Snakes on the road
Recently on my commute to work, which is about a three mile ride by bicycle, I have observed a number of squashed snakes on the road. I saw enough of these road killed snakes not only along a lengthy stretch of the road, but day after day as well that I eventually fell into trying to reconstruct the structure of this phenomenon. The snakes are on the pavement close by the side of the road. Clearly having come out of the grass to warm themselves in the sun on the dark asphalt in the increasing cool autumn mornings. Even though they did not venture far out onto the road surface, this did not save them from getting run over. They are all juvenile snakes, as far as I can tell, none large enough to be an adult. Often appearing to be very young.
How should one interpret this, I thought? Is this giving us better snakes or worse snakes? That is, I considered, whether the more adventurous and capable snakes were exploring further from the nest and getting runned over for their trouble, leaving lesser snakes to carry on. Or are smarter stronger snakes monopolizing the best and safest sunning locations, closer to the nest leaving weaker snakes to ranger further and less securely from home. Stopping at the false warmth and security of the tarmacs edge. Of course, one also has to entertain the idea that human beings have subconsciously evolved the automobile for the real purpose of cutting down the best and brightest snakes again and again. That only this has prevented our take-over by an aggressive population of super intelligent warm and rested snakes.
Here, it seemed to me, I was a little thin on how exactly evolution works, but as a paid up member of the modern world I must know something. So off the top of my head and with no Wikipedia cheating I set out here my misestimation of evolution.
Evolution involves random variation in individuals of a species in the first place. This is due I believe to damage or alterations to the DNA in the reproductive cells. From radiation, from free radicals, that sort of thing. Or simply the effect of DNA (or is it RNA) strands not always zipping themselves back up exactly as they came apart. This leads to distinction, not exact copy, of the individual in the next generation that is essential random, but apparently occurs at a rate over time that is effectively constant. These collectively are mutations to the species and consist of variations of morphology and other traits. Here I suppose we need to differentiate between evolutionary adaptation and behavioral adaption, although the capacity for the latter is an example of the former.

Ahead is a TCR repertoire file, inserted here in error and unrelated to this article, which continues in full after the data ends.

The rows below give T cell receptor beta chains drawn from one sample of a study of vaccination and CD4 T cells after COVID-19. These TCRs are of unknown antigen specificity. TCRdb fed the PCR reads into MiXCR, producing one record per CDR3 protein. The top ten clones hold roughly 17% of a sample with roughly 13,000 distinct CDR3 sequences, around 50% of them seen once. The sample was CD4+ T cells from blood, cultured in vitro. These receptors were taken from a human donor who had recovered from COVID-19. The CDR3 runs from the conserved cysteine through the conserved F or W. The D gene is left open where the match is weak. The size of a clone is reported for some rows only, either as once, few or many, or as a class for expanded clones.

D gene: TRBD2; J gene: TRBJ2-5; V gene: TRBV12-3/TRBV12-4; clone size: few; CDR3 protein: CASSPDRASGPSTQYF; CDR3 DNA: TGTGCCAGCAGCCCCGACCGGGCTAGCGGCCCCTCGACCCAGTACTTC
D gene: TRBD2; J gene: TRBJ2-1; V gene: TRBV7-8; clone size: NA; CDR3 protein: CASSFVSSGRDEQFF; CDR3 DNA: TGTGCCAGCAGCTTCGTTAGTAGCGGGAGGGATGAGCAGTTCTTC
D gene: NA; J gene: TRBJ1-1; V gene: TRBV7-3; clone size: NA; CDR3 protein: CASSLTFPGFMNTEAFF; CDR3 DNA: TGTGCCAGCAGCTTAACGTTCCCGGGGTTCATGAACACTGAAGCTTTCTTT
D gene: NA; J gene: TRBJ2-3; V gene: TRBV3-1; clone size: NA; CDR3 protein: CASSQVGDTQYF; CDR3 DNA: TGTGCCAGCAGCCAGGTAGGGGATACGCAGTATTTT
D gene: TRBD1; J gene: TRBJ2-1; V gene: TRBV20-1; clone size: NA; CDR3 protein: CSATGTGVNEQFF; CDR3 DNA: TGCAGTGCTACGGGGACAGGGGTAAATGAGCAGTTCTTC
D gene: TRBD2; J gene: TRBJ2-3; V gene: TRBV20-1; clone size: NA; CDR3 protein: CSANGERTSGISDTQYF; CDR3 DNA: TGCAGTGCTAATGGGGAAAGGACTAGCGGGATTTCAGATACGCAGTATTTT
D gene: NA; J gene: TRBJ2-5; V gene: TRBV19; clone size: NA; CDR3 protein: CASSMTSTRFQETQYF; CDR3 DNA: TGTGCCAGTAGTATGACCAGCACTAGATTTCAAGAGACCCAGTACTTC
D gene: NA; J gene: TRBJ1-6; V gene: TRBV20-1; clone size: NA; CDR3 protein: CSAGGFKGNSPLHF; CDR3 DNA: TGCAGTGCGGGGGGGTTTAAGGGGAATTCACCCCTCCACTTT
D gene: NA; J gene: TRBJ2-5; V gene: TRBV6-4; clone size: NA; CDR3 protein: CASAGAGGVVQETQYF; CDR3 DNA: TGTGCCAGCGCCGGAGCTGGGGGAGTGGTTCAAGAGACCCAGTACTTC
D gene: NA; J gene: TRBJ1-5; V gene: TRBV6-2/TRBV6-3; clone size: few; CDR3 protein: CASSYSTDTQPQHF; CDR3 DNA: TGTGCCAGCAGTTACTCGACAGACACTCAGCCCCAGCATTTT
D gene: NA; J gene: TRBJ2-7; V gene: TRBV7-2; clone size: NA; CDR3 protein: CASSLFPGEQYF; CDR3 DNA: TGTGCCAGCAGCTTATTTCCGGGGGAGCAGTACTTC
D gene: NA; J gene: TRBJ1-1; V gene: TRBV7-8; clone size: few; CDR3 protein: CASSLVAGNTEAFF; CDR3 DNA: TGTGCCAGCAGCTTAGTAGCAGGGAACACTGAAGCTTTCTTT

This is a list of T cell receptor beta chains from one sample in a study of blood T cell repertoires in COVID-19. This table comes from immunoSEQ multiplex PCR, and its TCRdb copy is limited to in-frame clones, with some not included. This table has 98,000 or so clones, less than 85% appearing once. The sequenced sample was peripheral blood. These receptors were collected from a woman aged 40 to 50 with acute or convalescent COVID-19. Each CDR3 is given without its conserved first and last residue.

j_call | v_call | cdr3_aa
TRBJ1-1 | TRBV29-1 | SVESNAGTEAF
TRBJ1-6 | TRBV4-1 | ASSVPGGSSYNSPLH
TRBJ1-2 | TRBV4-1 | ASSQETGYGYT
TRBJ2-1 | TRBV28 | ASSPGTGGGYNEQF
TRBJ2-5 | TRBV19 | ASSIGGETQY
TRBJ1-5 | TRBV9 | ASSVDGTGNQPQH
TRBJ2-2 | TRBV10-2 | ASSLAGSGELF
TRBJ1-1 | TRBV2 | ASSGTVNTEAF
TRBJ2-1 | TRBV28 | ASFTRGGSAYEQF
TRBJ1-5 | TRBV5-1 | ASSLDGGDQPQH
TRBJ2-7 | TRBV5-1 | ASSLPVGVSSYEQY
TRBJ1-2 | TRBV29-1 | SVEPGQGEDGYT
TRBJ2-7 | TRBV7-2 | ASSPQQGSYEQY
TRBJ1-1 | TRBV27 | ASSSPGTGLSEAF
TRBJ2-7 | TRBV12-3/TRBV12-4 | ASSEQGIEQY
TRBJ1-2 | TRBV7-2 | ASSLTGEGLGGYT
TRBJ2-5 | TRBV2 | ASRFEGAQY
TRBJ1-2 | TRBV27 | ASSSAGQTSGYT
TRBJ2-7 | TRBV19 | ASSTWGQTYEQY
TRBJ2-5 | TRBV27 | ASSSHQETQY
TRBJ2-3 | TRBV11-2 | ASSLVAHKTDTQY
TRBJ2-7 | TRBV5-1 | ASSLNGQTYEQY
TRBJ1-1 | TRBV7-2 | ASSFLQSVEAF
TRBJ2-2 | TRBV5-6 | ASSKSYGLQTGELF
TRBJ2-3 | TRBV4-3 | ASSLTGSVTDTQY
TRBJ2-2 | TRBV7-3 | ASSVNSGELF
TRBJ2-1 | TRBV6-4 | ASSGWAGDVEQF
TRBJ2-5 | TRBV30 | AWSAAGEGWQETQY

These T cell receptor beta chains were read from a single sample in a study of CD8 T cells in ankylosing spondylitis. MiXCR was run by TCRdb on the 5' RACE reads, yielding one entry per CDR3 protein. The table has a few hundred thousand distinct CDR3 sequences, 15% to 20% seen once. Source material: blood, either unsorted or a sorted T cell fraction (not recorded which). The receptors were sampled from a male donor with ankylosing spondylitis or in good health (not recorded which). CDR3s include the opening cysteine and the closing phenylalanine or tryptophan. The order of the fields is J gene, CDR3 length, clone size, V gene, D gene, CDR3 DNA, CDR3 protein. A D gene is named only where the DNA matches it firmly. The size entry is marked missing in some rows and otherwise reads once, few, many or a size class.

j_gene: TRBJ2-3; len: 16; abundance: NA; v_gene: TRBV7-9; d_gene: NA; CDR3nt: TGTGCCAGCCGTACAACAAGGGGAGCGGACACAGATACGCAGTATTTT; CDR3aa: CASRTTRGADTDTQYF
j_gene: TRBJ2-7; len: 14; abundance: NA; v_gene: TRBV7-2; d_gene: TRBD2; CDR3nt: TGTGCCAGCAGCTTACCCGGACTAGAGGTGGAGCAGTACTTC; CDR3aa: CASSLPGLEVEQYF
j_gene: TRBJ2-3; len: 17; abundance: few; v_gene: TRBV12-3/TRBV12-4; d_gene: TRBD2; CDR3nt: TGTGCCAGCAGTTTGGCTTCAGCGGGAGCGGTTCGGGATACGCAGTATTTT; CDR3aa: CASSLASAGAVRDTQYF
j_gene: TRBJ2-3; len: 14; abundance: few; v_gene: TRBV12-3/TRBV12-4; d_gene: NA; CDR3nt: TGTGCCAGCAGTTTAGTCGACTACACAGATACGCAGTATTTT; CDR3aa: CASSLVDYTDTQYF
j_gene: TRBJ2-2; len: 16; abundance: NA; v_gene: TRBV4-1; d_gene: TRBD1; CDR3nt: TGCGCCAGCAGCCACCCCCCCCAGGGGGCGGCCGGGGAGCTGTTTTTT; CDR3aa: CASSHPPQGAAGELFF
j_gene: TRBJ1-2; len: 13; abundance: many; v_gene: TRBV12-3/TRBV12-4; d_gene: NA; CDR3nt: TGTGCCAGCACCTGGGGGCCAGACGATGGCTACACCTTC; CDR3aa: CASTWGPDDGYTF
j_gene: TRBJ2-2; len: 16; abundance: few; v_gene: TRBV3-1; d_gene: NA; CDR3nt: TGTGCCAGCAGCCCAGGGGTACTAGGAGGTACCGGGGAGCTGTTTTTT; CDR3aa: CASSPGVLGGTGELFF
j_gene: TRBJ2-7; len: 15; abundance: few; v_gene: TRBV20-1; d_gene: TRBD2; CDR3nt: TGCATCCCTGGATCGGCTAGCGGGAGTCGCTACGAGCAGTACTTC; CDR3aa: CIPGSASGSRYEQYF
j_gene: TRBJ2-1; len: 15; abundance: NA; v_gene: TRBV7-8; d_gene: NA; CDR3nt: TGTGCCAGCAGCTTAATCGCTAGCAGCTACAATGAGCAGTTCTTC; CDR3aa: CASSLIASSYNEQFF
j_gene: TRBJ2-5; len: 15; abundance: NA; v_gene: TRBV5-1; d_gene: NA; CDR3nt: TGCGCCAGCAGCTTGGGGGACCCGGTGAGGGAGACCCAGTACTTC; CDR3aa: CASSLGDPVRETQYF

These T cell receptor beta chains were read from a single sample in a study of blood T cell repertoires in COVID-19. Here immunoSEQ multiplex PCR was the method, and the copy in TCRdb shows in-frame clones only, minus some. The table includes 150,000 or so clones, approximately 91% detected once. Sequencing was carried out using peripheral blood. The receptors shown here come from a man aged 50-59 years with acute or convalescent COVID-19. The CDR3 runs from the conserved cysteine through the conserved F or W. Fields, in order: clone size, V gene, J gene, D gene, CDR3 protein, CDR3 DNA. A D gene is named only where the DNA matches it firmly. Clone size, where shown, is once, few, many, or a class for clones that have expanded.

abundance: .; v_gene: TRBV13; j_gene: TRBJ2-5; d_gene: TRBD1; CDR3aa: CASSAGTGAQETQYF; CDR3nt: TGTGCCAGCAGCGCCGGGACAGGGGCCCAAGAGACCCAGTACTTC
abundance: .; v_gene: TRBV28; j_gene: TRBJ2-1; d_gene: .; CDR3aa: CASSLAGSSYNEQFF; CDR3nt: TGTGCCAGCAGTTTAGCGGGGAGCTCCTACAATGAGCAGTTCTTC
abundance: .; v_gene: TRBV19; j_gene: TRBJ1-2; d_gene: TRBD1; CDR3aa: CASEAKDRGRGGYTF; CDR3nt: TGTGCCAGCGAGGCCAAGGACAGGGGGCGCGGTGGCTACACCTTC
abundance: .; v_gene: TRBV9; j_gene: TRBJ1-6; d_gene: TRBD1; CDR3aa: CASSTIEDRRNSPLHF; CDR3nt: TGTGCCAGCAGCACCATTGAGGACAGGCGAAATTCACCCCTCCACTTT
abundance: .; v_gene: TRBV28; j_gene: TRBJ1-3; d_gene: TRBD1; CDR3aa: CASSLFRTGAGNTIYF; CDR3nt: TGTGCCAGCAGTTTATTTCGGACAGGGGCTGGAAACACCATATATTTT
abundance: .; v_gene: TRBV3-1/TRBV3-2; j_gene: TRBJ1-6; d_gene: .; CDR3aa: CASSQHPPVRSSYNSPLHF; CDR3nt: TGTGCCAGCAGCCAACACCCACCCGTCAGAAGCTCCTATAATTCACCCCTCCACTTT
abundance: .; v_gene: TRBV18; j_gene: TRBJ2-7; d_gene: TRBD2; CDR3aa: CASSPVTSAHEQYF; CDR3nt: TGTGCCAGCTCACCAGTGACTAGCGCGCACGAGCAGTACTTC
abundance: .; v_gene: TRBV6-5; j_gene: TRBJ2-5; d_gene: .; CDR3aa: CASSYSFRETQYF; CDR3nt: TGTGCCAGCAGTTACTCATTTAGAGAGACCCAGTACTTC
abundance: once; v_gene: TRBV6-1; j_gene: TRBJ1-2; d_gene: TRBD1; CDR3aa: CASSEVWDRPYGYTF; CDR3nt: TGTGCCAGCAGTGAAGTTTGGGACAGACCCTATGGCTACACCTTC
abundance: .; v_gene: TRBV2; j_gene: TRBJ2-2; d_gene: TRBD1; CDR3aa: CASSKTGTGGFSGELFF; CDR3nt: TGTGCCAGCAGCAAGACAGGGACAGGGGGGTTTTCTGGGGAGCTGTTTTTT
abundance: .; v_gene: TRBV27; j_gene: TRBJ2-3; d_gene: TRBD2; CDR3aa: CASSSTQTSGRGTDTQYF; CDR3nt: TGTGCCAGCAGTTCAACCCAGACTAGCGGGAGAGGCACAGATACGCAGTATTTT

The mechanism that drives this process is reproductive advantage. Whatever the details of the interchange between living things and the world, it is whether it confers a relative advantage in reproduction that determines whether a gene set is passed on through time and generations. I suppose this is where it gets tricky. To me it seems obvious that the environmental stressors through which this reproductive advantage are communicated must be considerable in both their extent and duration to have discernible effect on a plant or animal. That is, they must be persistent through years if not centuries and hold even across a given ecosystem. The stressors themselves matter little as long as they produce an effect. They can be organic or inorganic in nature. If organic, flora or fauna. They could be either climate or weather. Similarly a trait could impart a positive or negative engagement (or be part of a mixed chain of events) and this would matter little if the result is to move the gene set forward. If a trait is present in subsequent generations and if the genetics of that trait are amendable to further extension, this process of selection will produce an effect which from the outside will look like deliberate specialization, or in certain circumstances generalization. I believe that if conditions maintain, this specialization moves through differentiation to speciazation. Of course if things trend the other way the result is elimination and extinction. Survival of the fittest most assume means the most fitted with fang, claw and agro, but it really is a means test - a best fit to the environment.
Profound changes are possible in the animate substrate of this world. My instinctive question at this point is "How does this affect monkeys?" I wouldn't need an infinite number, I muse, merely a sufficient number of monkeys left to an environment of Olivettis to rearrange the world. Monkeys are tactile creatures, and don't do well with laptops. Or with texting, no opposable thumbs, but one thing at a time. I'd put them on nice island somewhere. Maybe organize them into tribes: give some of them blue pencils. These could evolve into an editing tribe. With these typewriters and three or four generations of the monkeys time, the proper reward system in place I could achieve, not Shakespeare exactly, or Puskin but maybe a manifesto for the Occupy Wall Street (#OWS) movement. Since it appears they will never write one themselves. Their post modern ambition is to be the undefined defining moment. I am old school and un-reconstuctivist, and warm to statements of purpose and suggestion. Somethings along the lines of:
Blast First this fortress walled street, barren of camels eye, a desert of needles. This carnival marriage of Dionysus and Pluto. Blast second these gimlet eyed tyros, and their politicians. Social Darwinists with their fraudulent game of private rules. Snakes edging out of the grass. Blast third this New England weather.
11:50:06 PM ;;